The 'smugglers' who shared the cabin with me on the Trans Siberian always placed a generous cash gratuity into our passports as we were to be searched. Andre 'the elder' would assert his authority as the head smuggler and collect all four of the passports... including mine... and he would give them to the officials with a mischevous smile and a nod that said 'this is my gift to you.' This is my business. This is what I do.
Andre always put the American passport on the bottom... I think he thought it would draw less attention there...and then he always shushed me with a stern and piercing look as he prepared for these most critical transactions. The first thing the official would do is put the American passport on top. I began to realize that although we shared that cabin and the comraderie of the rails... or confinement thereof... that Andre 'the elder' didn't really think that having an American in his cabin was all that much good for business. It seemed to bring a little 'extra special' attention and scrutiny to his little clandestine smuggling operation. Maybe he had to bump up the bribes a notch or two to insure the safe passage of his valuable contraband. Either way you could just tell by watching him that Andre was a bottom line kind of guy.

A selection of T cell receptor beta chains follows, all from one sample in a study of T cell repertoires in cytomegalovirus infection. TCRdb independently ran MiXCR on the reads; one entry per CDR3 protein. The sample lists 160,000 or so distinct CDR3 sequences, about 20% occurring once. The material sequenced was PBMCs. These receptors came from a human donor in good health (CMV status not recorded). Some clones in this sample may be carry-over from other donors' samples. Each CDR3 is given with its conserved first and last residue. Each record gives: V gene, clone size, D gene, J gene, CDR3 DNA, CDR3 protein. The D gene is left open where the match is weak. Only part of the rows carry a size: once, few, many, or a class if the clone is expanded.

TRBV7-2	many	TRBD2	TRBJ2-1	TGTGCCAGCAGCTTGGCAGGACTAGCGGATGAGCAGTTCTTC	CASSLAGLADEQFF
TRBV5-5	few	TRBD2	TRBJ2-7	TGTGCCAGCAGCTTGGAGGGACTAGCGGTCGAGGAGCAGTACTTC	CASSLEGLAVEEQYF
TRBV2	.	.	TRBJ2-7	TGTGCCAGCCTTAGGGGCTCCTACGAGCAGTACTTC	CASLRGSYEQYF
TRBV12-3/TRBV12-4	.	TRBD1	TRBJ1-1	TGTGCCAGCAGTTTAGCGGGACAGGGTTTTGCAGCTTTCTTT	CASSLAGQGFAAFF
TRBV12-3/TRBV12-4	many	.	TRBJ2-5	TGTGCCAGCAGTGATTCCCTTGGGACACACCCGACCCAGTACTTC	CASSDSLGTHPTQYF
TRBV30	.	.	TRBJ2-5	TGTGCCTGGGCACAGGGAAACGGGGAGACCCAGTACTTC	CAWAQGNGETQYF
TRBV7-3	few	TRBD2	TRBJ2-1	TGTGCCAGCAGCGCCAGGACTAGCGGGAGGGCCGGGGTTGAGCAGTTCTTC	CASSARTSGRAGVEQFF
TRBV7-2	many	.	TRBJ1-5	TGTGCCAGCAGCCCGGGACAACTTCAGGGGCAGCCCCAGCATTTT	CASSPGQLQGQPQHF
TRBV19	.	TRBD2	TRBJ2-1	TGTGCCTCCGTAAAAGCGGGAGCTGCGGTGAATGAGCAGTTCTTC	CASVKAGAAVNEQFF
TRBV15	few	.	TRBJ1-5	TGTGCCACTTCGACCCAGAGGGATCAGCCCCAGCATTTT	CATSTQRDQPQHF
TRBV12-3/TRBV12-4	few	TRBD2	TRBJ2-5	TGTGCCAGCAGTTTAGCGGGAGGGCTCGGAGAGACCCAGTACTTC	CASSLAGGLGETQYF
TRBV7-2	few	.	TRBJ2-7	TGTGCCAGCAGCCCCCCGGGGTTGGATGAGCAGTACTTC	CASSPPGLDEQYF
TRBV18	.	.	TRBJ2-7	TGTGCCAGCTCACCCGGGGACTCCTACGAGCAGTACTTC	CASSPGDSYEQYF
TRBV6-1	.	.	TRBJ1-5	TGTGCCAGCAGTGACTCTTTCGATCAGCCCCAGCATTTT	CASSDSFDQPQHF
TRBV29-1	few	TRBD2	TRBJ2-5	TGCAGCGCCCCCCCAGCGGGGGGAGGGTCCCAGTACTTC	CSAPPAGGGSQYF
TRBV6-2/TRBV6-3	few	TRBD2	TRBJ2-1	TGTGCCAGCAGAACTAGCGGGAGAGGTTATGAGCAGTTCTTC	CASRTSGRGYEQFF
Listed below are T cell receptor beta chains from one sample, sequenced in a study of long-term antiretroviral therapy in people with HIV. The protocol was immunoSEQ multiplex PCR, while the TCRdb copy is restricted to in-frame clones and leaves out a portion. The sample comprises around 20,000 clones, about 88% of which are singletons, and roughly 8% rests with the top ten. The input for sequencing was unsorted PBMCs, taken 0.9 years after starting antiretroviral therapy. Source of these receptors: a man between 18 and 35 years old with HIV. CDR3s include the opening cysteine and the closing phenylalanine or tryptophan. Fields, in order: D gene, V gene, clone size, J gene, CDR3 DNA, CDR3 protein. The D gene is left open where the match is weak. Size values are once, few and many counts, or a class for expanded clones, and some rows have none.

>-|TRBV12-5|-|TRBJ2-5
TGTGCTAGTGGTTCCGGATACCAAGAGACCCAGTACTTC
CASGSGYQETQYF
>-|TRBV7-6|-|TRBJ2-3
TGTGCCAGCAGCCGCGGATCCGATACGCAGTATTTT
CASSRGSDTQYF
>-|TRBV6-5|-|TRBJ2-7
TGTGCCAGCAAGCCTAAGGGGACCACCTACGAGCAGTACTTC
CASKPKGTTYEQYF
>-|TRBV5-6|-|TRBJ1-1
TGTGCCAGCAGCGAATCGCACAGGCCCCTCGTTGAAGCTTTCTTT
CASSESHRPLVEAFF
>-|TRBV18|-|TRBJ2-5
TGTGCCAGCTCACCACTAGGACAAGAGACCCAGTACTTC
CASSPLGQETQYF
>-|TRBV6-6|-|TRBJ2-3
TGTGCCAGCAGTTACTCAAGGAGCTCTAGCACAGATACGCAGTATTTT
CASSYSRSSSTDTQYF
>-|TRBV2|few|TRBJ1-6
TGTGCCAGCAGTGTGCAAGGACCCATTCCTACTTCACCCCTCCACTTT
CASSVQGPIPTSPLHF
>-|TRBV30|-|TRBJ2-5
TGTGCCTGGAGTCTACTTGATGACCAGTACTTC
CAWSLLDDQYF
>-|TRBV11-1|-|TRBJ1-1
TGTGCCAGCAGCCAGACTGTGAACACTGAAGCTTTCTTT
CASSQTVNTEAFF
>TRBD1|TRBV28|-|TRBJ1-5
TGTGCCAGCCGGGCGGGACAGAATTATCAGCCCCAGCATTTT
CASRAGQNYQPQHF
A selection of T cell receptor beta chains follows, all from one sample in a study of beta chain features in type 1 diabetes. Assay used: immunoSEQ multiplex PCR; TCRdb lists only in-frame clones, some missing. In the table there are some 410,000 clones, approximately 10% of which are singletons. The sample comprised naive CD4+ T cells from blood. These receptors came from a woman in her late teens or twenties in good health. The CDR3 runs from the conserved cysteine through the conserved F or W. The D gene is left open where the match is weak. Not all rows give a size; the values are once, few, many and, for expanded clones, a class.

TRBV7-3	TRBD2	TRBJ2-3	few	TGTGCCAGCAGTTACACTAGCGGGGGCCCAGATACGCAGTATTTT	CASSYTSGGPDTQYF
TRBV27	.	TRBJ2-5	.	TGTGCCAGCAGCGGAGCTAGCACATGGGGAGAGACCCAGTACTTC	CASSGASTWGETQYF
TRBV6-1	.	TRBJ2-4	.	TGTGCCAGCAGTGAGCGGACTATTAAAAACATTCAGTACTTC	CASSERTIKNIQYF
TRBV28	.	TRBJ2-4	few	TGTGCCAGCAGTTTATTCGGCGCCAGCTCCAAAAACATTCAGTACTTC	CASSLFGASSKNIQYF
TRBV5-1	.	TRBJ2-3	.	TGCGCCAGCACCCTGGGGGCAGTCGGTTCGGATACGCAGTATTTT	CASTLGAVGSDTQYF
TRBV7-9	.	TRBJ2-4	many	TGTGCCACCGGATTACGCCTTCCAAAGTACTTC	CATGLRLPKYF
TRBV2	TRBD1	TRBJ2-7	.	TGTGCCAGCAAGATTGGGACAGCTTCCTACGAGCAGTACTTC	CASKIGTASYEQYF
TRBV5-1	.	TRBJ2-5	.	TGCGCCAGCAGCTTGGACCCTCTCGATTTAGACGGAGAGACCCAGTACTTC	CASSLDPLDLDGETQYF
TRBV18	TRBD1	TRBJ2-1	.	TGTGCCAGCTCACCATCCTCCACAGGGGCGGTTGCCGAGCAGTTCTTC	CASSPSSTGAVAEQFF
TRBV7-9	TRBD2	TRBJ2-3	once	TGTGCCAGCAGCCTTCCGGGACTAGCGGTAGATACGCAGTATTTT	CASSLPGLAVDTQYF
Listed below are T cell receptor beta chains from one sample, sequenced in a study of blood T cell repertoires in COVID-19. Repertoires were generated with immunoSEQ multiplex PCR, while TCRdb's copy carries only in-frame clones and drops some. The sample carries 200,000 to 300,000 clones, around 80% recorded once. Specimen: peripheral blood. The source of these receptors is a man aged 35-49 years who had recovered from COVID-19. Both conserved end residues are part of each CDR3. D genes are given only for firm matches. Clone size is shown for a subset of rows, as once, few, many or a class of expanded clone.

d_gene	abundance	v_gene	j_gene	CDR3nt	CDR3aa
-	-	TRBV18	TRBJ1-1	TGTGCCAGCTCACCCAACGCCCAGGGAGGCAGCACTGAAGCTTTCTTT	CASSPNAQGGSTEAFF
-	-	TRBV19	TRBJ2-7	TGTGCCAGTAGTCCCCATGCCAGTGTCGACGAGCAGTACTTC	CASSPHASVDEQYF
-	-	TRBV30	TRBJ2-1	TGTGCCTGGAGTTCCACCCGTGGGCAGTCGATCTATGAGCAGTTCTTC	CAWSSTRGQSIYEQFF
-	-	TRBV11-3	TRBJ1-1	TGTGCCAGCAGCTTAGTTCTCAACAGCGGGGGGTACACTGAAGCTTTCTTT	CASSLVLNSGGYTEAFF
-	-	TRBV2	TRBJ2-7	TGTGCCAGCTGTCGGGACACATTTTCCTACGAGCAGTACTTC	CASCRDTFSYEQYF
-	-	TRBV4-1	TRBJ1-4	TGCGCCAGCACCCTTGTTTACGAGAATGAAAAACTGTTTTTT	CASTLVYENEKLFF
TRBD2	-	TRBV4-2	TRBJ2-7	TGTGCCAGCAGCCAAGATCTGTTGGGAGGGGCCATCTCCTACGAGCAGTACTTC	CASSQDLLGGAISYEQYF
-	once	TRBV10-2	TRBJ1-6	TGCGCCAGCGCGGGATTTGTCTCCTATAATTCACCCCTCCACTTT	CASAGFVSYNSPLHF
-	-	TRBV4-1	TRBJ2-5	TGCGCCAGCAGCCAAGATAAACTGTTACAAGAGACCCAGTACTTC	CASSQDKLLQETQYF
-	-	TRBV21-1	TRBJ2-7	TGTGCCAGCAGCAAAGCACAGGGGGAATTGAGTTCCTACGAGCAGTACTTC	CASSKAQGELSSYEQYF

By the end of the journey though Andre had invited me to live with him and his family in Poland... to work at his store... and to marry his daughter who he assured me had the bluest of eyes and breasts that were the national pride of Poland. Although I never saw him again I came to love Andre as a father in law even though I never met his daughter... somehow I feel like I know her.